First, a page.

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Quiet in Melbourne

I haven’t had a real conversation with anyone in days now, not since leaving Salt Lake City in the wee hours of the last day of last year. Tiptoeing down an icy driveway into the waiting airport transfer, shivering in my summer-in-the-southern-hemisphere jacket, I slipped out of the city in a contemplative quiet that has stayed with me into the hot, summer-vacation bustle of Melbourne, Australia.

Instead of engaging verbally with this new place, I’ve been focused inward, absorbing and cataloging the other sensations and sounds that fill the verbal void: the staticky clicking of dust on a record, the richness of “Abbey Road” on vinyl; the sharp odor of eucalyptus resin in the streets; a crimson and gold flash of parakeets in the trees; the crumble of black soil on freshly harvested beetroot. I’m staying at the home of friends whom I met in Colombia, four years ago. They’re off road-tripping; I’m collecting their mail and their ripe veggies. They left me a bike and a stack of maps, and I’ve been doing research in the mornings, and wandering in the afternoons. The days are long and hot, and there are at least three rivers that run through the metropolitan sprawl. That’s where I’ve been biking.

Savoring the solitude in the back garden.

Savoring the solitude in the back garden.

Not talking to people leaves space for disbelief: I’m still not quite sure that I’m in Australia. I hear accented voices and assume they’re speaking something foreign. The businesses, the left-hand traffic, the city-scape—they’re all so New Zealand. I haven’t seen a kangaroo or a koala or a kookaburra, nothing to fix me in place. I could almost be anywhere.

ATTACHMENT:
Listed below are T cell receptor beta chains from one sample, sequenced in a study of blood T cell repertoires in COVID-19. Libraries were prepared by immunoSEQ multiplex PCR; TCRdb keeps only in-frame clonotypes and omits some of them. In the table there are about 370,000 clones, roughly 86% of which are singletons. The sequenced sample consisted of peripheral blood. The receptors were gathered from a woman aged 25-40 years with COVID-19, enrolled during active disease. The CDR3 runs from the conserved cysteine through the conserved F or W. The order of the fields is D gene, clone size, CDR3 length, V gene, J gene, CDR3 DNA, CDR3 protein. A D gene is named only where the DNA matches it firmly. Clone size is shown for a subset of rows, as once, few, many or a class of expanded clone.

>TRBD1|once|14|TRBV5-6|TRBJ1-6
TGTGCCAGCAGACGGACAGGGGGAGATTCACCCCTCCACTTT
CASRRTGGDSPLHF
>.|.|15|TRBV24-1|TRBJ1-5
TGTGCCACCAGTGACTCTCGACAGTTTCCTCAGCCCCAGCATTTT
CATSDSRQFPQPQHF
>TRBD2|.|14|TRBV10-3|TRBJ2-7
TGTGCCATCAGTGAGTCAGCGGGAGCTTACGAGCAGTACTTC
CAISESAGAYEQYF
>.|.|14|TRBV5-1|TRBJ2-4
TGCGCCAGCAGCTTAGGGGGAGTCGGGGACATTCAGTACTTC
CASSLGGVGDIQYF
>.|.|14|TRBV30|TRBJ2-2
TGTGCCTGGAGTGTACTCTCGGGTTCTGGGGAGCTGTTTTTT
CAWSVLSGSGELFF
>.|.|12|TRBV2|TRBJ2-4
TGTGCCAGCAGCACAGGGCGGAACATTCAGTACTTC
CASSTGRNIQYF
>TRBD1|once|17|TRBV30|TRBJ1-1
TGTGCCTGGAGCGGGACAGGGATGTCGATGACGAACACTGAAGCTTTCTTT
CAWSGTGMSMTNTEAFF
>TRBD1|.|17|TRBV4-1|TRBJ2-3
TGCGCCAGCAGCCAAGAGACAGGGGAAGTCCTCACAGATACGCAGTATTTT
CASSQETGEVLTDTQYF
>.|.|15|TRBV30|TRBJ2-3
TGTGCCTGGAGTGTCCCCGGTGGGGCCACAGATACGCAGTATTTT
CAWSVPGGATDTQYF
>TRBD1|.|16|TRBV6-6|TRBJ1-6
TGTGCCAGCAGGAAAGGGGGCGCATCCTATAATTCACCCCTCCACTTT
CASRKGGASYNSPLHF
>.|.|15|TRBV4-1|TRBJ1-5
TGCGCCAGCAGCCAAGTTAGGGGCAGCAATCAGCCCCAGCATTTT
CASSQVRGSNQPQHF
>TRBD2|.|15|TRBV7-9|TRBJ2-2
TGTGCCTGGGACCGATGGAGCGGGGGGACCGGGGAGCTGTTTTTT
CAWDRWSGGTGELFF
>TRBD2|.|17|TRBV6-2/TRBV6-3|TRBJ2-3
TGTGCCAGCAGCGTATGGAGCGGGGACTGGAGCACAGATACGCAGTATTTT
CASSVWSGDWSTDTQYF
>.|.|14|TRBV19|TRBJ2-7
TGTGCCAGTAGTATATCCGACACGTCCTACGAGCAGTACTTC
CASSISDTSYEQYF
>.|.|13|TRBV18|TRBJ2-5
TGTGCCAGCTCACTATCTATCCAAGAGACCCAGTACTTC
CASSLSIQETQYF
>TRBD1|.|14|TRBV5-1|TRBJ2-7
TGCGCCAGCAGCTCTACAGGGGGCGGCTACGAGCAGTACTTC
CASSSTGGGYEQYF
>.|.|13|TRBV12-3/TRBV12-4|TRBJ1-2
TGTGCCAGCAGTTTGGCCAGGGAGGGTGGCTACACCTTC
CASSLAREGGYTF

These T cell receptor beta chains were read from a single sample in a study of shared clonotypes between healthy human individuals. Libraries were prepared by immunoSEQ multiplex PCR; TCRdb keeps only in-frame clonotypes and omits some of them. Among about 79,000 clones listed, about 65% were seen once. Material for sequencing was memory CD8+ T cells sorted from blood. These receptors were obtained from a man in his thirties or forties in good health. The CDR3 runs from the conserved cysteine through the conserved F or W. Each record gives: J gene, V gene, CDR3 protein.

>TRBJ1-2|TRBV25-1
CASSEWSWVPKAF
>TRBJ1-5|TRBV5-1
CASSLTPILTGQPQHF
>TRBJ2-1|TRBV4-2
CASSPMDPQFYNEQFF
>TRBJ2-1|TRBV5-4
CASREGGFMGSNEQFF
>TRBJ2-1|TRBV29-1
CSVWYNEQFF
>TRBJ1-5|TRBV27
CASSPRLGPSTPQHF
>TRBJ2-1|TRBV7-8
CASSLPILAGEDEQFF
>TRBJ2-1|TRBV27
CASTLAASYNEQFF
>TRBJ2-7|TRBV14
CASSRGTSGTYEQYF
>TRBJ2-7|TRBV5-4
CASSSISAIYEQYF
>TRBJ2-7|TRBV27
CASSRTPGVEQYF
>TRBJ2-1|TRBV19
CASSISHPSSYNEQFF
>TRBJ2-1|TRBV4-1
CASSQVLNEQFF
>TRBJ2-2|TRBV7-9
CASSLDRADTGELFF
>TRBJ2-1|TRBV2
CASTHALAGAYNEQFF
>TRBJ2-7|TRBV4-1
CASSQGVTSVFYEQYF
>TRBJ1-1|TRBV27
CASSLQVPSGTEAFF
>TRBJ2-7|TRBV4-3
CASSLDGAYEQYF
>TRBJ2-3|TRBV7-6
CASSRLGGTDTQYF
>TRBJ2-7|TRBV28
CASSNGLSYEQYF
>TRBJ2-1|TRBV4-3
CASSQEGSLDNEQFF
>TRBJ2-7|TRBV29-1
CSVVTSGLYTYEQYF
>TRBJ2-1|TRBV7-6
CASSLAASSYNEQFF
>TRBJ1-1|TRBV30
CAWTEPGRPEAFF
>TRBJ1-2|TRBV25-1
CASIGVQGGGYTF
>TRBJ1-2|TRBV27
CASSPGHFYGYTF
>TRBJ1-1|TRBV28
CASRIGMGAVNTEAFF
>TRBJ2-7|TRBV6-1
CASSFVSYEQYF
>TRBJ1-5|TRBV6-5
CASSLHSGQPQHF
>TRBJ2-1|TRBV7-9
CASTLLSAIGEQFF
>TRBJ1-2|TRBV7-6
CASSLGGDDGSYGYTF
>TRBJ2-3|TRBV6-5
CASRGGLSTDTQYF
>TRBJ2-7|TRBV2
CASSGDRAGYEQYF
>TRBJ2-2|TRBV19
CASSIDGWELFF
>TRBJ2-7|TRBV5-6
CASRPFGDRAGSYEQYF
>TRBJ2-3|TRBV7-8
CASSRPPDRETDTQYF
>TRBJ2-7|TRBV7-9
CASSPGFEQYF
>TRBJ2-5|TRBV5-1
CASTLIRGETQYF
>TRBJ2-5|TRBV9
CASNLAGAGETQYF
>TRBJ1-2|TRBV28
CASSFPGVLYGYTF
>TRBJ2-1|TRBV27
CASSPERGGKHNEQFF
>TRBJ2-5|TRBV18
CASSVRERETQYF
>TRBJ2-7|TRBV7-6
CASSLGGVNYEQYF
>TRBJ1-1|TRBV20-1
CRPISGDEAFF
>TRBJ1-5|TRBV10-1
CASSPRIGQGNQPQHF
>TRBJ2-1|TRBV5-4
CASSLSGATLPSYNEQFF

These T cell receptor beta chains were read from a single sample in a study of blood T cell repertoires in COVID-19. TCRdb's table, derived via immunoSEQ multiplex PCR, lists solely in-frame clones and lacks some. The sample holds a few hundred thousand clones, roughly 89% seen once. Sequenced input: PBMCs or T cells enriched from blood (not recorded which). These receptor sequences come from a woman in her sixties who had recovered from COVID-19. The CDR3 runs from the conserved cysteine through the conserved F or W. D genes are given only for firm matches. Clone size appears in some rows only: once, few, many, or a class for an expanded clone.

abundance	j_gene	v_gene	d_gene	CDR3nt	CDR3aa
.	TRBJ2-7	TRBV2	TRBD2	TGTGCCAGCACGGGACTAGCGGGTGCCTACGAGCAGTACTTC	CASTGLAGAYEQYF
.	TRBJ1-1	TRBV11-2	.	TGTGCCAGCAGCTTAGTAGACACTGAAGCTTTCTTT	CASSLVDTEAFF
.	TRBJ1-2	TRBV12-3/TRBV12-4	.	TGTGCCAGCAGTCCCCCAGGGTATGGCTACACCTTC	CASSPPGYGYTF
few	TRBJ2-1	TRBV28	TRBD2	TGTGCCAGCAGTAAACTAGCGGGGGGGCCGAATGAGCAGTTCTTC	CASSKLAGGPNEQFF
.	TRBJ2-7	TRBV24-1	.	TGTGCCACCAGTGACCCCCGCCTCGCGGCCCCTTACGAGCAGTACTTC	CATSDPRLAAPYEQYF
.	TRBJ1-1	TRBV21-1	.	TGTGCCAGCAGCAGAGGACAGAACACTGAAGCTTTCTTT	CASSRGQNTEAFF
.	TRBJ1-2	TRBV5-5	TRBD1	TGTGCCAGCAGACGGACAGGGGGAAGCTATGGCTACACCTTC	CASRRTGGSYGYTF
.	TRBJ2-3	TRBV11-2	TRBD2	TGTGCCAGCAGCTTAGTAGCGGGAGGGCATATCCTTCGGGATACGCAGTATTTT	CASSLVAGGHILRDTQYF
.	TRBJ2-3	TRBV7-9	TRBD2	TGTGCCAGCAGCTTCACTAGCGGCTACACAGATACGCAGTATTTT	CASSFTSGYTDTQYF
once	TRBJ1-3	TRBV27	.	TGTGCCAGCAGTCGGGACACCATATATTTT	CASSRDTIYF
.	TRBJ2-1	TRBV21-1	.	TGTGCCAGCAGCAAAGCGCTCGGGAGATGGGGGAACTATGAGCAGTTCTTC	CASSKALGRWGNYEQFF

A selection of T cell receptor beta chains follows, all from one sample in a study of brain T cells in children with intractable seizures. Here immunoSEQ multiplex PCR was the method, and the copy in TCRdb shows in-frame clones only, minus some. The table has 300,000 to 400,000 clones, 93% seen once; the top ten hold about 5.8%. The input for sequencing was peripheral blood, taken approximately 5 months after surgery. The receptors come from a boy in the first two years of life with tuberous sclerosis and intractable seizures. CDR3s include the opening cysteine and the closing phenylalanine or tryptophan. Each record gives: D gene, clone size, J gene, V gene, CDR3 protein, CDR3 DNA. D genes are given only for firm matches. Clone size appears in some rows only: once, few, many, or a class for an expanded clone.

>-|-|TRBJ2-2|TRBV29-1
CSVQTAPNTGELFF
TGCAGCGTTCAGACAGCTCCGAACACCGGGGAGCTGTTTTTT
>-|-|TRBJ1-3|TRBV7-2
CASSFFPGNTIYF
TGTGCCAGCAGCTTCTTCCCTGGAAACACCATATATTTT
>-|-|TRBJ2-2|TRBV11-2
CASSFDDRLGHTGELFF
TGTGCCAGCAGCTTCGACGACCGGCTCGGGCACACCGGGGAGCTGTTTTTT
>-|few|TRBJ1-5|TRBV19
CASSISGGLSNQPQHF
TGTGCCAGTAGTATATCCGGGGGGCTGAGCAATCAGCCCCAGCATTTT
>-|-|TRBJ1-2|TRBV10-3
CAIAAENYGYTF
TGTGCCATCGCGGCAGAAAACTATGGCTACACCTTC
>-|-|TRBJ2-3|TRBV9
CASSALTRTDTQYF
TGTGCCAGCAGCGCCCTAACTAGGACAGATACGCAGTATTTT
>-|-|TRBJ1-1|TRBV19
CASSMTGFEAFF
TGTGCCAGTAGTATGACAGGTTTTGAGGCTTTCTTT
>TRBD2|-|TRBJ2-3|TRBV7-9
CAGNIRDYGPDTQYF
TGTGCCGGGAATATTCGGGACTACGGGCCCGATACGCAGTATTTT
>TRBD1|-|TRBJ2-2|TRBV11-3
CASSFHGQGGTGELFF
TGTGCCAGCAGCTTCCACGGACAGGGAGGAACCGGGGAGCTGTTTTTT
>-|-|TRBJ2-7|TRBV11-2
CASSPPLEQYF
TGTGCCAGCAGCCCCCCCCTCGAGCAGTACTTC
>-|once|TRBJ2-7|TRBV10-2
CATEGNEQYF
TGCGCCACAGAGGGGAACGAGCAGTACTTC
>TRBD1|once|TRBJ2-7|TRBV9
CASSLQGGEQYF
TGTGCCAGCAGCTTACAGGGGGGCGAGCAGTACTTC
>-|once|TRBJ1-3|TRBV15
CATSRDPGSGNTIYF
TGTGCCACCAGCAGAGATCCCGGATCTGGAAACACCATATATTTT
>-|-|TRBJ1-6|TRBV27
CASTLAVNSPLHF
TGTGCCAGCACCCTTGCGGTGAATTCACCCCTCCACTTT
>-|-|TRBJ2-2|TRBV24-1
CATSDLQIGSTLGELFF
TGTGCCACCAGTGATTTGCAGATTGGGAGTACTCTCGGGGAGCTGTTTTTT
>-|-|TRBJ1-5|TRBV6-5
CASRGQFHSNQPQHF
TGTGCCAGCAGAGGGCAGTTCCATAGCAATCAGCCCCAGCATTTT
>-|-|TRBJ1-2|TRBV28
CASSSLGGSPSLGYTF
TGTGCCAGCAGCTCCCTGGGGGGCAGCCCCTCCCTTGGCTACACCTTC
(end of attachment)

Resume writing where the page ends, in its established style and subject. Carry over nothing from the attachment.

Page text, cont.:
And so today I found myself in the Melbourne Royal Botanical Gardens, wandering, talking to the trees, greeting species like old friends. They remind me of other places, too. Araucaria, Chile. Strangler fig and walking palms, the Amazon. Kauri, ponga, flax, and cabbage trees, New Zealand. Agave and juniper, Utah. Nothofagus, Patagonia. The collection is extensive, the grounds beautiful. I wandered blissfully for hours, smelling, touching, silent. I love botanical gardens; they give me hope. I watched a fisherman squatting on a cement wall next to the Yarra River, where it wound through the garden. He had a simple reel, just a plastic spool with a length of fishing line, hook, and lure. He’d cast, then stand back and wave his arms and nod like he was encouraging someone to approach. I couldn’t hear him, but his lips moved. He was talking to the fish.

At some point I’ll start talking to people again. I’m looking into farm work and homestays, and my hosts will be back at the end of the week. I’m not deliberately avoiding conversation. I’m just living and traveling alone, and the habit of not talking is hard to break. For the moment I’m quite happy to listen to the wind, to music, to the trees. And if I get bored, there are always the fish!

3 comments to Quiet in Melbourne

  • Jill Duffield

    Susan- I so enjoyed reading this as I was in Melbourne last January and just loved, loved the city- the hustle and bustle, museums and galleries after all the remote living in NZ for a year. You took me back there.

    Not sure how you got here- the other day I was reading your Shackleton Exploration….how did you get from there to Salk lake and then Aussie…think I must have missed something.

    So far from New Durham. Your sense of self in your writing is boundless. What/where is next? Not back to our frigid northeast, I hope.

  • Lise B

    Sounds sublime. I can’t wait to read more.

  • Hi Susan.
    I admire your free spirit. Our daughter Laurie was so much like you after college and still is.
    What a wonderful gift your giving to others.
    God Bless.

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